Paint It Black THE MOVIE News, Panel

I’ve just heard some terrific news about the release of Paint It Black–written and directed by the indefatigable and multitalented Amber Tamblyn,  We can’t announce the details for a few weeks , but yes, it’s going to debut, and sooner rather than later. Stay on the line.


Recently  heard Amber speak about her experiences adapting the book on a panel at the big Associated Writing Programs Convention held this year in Los Angeles. She was great on the panel–with Graham Moore (The imitation Game), Robert Jacobs (Chocolat, Shipping News), Nick Kazan (Reversal of Fortune, for one).  She holds her own and then some.  While  Paint it Black is her first adaptation,  she alone on the panel had gone on to direct the adapted screenplay. Her perspective brought unique dimension–she’s so clear and warm and insightful.

It was downright surreal to sit in the audience listening to her talk about her experiences adapting my book!  Like being in a Charlie Kaufman movie. This is not my beautiful life…

I know what it was like for me to see the film adapted–an entire cycle of emotion–but a whole other trip to hear about Amber’s experience.  She talked about her approach to the adaptation, “It was about preserving the emotion I felt when I first read it. I knew I couldn’t do everything, I would have to pick what I wanted to emphasize, and for me, it was the relationship between the two women.  It was mesmerizing.  And how to give you that same feeling.”

And she talked about the second ‘adaptation’ of the book as it moved from screenplay to film, something I hadn’t even thought about. “Often emotionally you can accomplish something in a gesture that needed a whole scene in the script,” she said. “And then editing  is like a third adaptation.” She talked about shooting a scene between Josie and the singer Lola Lola. “It was fantastic. But in the editing room, it just didn’t fit anymore.  I tried a million ways to get it in. The editor said, ‘you know, you’re just not going to be able to save it.’ I was sure I could, but eventually, he was right. It just didn’t work anywhere.”

I know exactly what that’s like. I remember writing Ingrid’s backstory in White Oleander–about six pages. I loved that piece, but wherever I put it in, it stopped the book cold.  In film that goes 100x, because it moves so fast, there’s no room for anything that stops it–a film like this is a freight train, you have to go with it.

You’ll see.


18 Responses to “Paint It Black THE MOVIE News, Panel”

  1. Rick Modien Says:

    Janet, what you said in your second to last paragraph means a lot to me, as I go through yet another round of edits on my first novel. Good to hear we all struggle with cutting pieces we know are terrific but just don’t fit.

    I can’t wait to see “Paint It Black,” the movie.

  2. Antonette DeVito Says:

    Can’t wait!!! Much love.

    Toni DeVito


  3. So nice to read a little about the adaptation process (I’m sure there are a zillion more details). Often we love an author’s work but never see it presented on the big screen. I’ll watch for this film debut and think about your post.

  4. mcchackett Says:

    I can’t wait to see this!!! I have been waiting since the publishing of the book (which I adored, as you know). So so so so many best wishes. You deserve all the success and more!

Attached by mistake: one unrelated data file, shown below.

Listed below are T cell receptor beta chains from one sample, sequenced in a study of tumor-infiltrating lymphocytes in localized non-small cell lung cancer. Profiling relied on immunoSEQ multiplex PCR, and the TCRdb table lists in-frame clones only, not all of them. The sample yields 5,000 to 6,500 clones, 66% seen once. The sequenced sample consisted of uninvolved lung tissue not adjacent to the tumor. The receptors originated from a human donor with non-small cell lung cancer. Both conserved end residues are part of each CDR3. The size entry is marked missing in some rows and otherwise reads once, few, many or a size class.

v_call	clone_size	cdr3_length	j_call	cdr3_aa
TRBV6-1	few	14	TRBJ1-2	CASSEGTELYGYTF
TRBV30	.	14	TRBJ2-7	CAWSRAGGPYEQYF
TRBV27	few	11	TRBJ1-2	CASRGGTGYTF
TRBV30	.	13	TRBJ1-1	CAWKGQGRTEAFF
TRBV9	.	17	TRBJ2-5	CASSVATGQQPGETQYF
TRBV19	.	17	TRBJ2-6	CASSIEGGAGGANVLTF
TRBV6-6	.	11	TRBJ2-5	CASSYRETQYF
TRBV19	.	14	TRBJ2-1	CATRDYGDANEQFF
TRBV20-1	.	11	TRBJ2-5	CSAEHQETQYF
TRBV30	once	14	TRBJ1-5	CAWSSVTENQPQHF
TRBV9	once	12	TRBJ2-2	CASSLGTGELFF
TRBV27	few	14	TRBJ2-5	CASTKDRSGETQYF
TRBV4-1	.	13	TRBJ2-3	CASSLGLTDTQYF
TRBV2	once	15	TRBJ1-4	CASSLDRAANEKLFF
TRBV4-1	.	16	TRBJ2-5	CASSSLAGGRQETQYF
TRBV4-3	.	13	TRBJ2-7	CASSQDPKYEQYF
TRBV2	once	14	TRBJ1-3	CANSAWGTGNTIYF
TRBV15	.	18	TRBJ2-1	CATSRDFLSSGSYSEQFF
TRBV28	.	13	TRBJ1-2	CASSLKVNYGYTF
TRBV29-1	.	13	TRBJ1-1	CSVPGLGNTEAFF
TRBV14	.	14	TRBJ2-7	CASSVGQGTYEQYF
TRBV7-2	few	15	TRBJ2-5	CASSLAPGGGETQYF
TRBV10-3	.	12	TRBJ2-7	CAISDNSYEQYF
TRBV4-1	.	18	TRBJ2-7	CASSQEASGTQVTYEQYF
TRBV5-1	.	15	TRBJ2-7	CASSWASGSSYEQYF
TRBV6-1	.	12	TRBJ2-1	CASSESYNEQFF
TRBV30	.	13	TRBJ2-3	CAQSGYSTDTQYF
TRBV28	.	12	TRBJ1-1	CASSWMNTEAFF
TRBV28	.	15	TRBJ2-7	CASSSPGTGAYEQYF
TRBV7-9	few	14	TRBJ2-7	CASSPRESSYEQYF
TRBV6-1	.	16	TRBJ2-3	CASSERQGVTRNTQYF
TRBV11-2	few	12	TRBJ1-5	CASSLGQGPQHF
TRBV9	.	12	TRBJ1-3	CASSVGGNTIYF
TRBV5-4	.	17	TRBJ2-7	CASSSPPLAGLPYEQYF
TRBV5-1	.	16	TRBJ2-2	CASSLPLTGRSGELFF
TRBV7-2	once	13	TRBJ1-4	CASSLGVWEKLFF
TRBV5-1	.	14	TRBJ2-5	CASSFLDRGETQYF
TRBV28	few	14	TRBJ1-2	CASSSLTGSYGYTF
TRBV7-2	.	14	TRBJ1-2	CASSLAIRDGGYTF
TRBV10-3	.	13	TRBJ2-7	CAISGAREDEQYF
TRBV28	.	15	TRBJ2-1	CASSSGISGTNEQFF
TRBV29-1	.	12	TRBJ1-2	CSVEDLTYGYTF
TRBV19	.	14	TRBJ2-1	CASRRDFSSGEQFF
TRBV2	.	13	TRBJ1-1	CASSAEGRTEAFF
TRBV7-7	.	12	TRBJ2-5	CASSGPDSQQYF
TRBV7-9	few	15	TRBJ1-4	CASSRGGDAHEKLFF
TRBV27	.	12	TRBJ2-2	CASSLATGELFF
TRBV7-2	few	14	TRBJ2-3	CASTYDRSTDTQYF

5. Can’t wait to see it, Janet! Amber has such a nice presence. How fortunate that she got to work on this project with you. It’s sure to be a success! All best to you both. 🙂

  6. Carole Taub Says:

    How thrilling for you to watch the (near) unveiling of the film, Janet. Book was fantastic…read it twice. Am looking forward to seeing Josie’s character portrayed, and by whom?? Huge congrats!

  7. Fascinating story, Janet! It sounds like her heart is so into getting the adaptation just right. Movies are just like books- all in the edits… I cannot wait for the release. Congratulations!

  8. So looking forward to it.

  9. I’m so pleased the movie crew treated you and your book so well. This blog post was especially inspiring as I’d just finished watching yet another good Netflix series in its entirety (no commercials!) When you watch a good story (6 to 14 episodes) and when the series gets renewed, it’s like enjoying book sequels. And so much more can be done than in a 1.5-2 hr. movie, I think a promising future for writers of really good stories lies there. Opinion?

    • They’re two different creatures–I think a miniseries is a very novelistic medium, beginning middle and end. I think an ongoing tv show doesn’t shape the material in a same way… but some excellent work being done. I think a feature film is it’s own kind of art form, so never replicates a book, but jumps off from it. Thanks for the insightful question!

  10. P.S. Janet… the “City Drug” came up as my moniker in my comment, above, for some reason… but I’m Jo Ann Rancall, Scott’s mom.

  11. Excellent! Can’t wait to see the adaptation 😀

  12. beverly trainer Says:


  13. […] Fitch shares what it’s like to have your novel turned into a movie — in this case, Paint It Black, directed by Amber […]

Leave a Reply

Fill in your details below or click an icon to log in: Logo

You are commenting using your account. Log Out /  Change )

Twitter picture

You are commenting using your Twitter account. Log Out /  Change )

Facebook photo

You are commenting using your Facebook account. Log Out /  Change )

Connecting to %s

%d bloggers like this: